Data subject right requests
Data subject rights have also been an important topic over these first three years of the GDPR. It appears that the right of access, the right to be forgotten and the right to object to direct marketing are the most commonly enforced in all jurisdictions. Rights to obtain information about processing and to withdraw consent also appear to be more subject to enforcement.
On the other hand, the rights to restriction and to data portability do not seem to be as well-known by the public, given there seems to be (almost) no enforcement in respect of these two rights so far.
France, Italy and Spain are very active in terms of enforcement of data subject rights: the combined amount of fines issued by these three countries almost reached €180 million, with the largest fines issued so far being in respect of non-compliance with data subject rights.
On the other hand, German regulators have respectively imposed only two data subject rights fines, and Poland only one. The UK has not ordered any monetary penalties in relation to data subject rights. The ICO will often informally require controllers to comply with requests instead of imposing a fine.
The future of data transfers
Y3 of GDPR was also marked by data transfer uncertainties, further to the landmark Schrems II case, in which the European Court of Justice ruled that the EU-US Privacy Shield framework was invalid. The ruling had more far-reaching consequences, as it required EU companies to assess if any country to which data is transferred provides adequate protection. The necessity to perform this assessment has come together with its own challenges: companies now have to determine how national laws are exercised in practice, and how likely they are to be exercised in relation to a data transfer.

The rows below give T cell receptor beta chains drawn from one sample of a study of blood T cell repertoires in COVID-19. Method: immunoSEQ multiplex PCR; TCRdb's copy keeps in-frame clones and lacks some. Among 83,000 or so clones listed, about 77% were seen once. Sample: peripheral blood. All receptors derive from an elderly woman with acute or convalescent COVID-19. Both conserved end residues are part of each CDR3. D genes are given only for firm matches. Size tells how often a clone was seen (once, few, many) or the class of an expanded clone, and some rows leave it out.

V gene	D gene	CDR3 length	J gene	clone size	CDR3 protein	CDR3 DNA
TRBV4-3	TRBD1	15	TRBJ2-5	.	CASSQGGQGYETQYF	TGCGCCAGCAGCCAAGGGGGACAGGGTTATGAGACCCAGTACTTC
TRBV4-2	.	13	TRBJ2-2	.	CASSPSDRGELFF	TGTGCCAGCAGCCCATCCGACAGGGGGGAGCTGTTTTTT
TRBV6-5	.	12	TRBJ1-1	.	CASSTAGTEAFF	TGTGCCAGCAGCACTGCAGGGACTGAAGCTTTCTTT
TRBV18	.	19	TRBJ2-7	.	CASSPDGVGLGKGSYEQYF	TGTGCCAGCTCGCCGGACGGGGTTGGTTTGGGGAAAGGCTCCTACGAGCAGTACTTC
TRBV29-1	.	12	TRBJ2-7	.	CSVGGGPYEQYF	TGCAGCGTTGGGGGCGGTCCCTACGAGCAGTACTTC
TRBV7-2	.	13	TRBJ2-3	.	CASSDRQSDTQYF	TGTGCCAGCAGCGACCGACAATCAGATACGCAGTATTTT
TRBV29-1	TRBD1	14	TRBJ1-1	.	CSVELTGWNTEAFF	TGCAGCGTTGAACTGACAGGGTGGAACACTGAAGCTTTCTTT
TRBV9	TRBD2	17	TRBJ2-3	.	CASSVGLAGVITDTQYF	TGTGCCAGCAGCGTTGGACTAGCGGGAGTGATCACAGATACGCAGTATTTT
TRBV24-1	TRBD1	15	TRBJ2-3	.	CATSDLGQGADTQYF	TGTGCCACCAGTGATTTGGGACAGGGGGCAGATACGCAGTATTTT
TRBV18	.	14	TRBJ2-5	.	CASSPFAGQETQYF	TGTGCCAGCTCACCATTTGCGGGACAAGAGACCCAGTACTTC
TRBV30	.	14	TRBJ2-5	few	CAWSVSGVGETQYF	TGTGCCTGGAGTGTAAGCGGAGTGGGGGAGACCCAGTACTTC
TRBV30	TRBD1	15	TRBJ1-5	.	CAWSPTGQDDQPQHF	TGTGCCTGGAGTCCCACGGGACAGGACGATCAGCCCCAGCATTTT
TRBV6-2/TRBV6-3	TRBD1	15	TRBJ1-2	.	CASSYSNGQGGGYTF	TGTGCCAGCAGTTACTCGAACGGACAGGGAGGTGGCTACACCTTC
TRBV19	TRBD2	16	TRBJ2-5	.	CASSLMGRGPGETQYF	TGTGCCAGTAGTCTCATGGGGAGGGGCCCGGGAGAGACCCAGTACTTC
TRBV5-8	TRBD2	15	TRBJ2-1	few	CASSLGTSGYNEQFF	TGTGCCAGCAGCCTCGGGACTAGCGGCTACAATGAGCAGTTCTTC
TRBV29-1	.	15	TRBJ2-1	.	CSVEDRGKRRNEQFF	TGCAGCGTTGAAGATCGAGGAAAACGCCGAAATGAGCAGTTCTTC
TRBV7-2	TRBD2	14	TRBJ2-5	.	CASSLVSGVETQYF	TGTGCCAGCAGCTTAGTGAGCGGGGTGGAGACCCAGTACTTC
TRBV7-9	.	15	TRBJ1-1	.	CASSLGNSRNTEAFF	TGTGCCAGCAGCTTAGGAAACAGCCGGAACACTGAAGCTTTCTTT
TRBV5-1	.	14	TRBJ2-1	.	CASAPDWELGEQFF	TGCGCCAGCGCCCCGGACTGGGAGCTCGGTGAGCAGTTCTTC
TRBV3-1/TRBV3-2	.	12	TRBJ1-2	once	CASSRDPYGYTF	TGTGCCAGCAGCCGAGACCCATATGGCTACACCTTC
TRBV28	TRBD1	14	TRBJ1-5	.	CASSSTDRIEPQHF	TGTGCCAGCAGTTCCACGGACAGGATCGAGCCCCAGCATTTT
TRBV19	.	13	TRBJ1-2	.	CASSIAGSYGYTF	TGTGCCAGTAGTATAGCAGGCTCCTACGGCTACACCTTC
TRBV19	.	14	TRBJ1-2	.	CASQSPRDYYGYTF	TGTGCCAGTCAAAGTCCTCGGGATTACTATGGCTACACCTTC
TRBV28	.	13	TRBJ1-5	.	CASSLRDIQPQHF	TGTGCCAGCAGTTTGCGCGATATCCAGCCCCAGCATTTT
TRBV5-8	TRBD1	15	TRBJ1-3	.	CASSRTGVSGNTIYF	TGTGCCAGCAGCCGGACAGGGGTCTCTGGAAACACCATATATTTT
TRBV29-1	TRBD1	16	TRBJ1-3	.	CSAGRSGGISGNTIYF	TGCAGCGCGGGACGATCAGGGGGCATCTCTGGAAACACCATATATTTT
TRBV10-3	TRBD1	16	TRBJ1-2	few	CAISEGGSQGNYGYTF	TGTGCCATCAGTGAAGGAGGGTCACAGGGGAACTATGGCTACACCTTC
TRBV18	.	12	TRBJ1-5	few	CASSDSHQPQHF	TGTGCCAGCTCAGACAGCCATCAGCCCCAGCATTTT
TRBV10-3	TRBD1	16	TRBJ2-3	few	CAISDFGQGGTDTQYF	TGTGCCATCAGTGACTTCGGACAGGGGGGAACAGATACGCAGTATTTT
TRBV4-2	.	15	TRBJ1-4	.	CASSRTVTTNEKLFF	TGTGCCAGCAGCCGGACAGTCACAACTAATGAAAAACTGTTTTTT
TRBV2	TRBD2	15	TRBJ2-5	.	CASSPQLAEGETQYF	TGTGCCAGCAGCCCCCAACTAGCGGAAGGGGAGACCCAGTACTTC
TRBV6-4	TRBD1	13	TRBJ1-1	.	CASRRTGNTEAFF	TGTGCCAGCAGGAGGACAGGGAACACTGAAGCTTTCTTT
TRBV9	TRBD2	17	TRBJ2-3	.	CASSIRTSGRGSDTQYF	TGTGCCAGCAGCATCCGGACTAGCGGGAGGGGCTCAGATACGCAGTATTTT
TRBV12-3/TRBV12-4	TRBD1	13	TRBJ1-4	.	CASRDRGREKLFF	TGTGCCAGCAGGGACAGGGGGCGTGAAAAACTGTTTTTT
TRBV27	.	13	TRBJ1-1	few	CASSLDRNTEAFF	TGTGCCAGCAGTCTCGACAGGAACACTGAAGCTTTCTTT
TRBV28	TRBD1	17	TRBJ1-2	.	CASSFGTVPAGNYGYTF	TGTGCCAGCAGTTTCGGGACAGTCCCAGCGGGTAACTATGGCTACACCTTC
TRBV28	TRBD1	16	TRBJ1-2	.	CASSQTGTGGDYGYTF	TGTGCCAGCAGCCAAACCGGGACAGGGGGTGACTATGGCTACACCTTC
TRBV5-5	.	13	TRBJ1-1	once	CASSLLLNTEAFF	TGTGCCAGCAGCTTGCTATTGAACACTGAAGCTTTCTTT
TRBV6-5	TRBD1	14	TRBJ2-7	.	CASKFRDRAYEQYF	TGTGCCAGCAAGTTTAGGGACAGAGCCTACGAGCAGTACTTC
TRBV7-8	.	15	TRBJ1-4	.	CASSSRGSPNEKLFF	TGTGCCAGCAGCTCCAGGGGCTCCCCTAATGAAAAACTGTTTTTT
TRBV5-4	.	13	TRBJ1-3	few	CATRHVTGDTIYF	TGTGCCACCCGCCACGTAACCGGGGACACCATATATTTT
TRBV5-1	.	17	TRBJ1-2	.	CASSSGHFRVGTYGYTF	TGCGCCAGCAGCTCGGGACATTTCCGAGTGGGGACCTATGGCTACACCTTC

The fourth year of the GDPR is likely to be as interesting as Y3 in terms of data transfers. The European Commission released new standard contractual clauses (SCCs) on 5 June 2021. An important repapering exercise will have to take place. Companies have been given 18 months to replace all the SCCs in place.
On the other hand, some help should come from the regulators in the coming months. Adequacy talks were concluded with South Korea on 30 March 2021. The European Commission will now proceed with launching the decision-making procedure to adopt the adequacy decision. The UK adequacy decision, which is required to ensure the continuity of the free flow of personal data from the EU to the UK, is also being expected with much apprehension. Also, after the failures of the Safe Harbor in 2015 and of the Privacy Shield five years later, the US Department of Commerce and the European Commission have initiated discussions to evaluate the potential for an enhanced Privacy Shield framework. It could however take quite some time before a new framework for transfers of personal data between the EU and the US is agreed upon.
The GDPR has a bright future ahead, especially considering that GDPR awareness is on the rise for data subjects (as demonstrated by the important raise in complaints) as well as for companies (shown among others by the increase of data breach notifications). This goes hand in hand with increased enforcement from supervisory authorities: some of the highest-value fines were issued during Y3. There is little doubt that there will still be plenty to say (and maybe even more) on the GDPR’s four-year anniversary in 2022.
This article was first published in Global Data Review.
By Valérie Heremans, Ceyhun Pehlivan and Saverio Puddu.